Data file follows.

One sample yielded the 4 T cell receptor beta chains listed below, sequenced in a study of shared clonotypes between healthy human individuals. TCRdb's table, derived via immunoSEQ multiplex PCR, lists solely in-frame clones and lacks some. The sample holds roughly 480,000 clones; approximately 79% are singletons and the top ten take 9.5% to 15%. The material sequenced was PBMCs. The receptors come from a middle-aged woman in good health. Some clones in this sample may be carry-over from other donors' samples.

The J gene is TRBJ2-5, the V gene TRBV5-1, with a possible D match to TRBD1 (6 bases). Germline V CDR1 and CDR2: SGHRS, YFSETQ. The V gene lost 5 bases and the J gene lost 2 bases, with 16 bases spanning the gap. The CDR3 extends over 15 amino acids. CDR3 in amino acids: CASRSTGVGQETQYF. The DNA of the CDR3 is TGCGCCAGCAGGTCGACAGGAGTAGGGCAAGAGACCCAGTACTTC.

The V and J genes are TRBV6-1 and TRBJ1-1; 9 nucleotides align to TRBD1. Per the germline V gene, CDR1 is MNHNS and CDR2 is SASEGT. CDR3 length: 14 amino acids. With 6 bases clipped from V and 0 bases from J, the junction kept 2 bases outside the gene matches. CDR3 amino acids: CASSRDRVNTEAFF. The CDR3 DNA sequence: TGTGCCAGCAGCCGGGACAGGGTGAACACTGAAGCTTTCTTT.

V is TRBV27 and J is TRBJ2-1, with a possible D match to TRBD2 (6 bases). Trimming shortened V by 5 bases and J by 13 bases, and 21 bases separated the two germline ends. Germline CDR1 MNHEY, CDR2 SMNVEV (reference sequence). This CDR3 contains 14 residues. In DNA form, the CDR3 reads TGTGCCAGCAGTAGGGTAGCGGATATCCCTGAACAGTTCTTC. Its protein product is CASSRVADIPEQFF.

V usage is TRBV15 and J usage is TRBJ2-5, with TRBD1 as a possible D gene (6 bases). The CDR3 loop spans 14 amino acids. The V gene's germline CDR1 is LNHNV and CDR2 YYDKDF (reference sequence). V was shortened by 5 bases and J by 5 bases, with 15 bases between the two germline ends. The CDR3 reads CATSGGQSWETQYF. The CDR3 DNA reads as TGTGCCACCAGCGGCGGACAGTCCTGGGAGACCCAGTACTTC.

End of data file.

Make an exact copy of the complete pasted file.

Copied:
One sample yielded the 4 T cell receptor beta chains listed below, sequenced in a study of shared clonotypes between healthy human individuals. TCRdb's table, derived via immunoSEQ multiplex PCR, lists solely in-frame clones and lacks some. The sample holds roughly 480,000 clones; approximately 79% are singletons and the top ten take 9.5% to 15%. The material sequenced was PBMCs. The receptors come from a middle-aged woman in good health. Some clones in this sample may be carry-over from other donors' samples.

The J gene is TRBJ2-5, the V gene TRBV5-1, with a possible D match to TRBD1 (6 bases). Germline V CDR1 and CDR2: SGHRS, YFSETQ. The V gene lost 5 bases and the J gene lost 2 bases, with 16 bases spanning the gap. The CDR3 extends over 15 amino acids. CDR3 in amino acids: CASRSTGVGQETQYF. The DNA of the CDR3 is TGCGCCAGCAGGTCGACAGGAGTAGGGCAAGAGACCCAGTACTTC.

The V and J genes are TRBV6-1 and TRBJ1-1; 9 nucleotides align to TRBD1. Per the germline V gene, CDR1 is MNHNS and CDR2 is SASEGT. CDR3 length: 14 amino acids. With 6 bases clipped from V and 0 bases from J, the junction kept 2 bases outside the gene matches. CDR3 amino acids: CASSRDRVNTEAFF. The CDR3 DNA sequence: TGTGCCAGCAGCCGGGACAGGGTGAACACTGAAGCTTTCTTT.

V is TRBV27 and J is TRBJ2-1, with a possible D match to TRBD2 (6 bases). Trimming shortened V by 5 bases and J by 13 bases, and 21 bases separated the two germline ends. Germline CDR1 MNHEY, CDR2 SMNVEV (reference sequence). This CDR3 contains 14 residues. In DNA form, the CDR3 reads TGTGCCAGCAGTAGGGTAGCGGATATCCCTGAACAGTTCTTC. Its protein product is CASSRVADIPEQFF.

V usage is TRBV15 and J usage is TRBJ2-5, with TRBD1 as a possible D gene (6 bases). The CDR3 loop spans 14 amino acids. The V gene's germline CDR1 is LNHNV and CDR2 YYDKDF (reference sequence). V was shortened by 5 bases and J by 5 bases, with 15 bases between the two germline ends. The CDR3 reads CATSGGQSWETQYF. The CDR3 DNA reads as TGTGCCACCAGCGGCGGACAGTCCTGGGAGACCCAGTACTTC.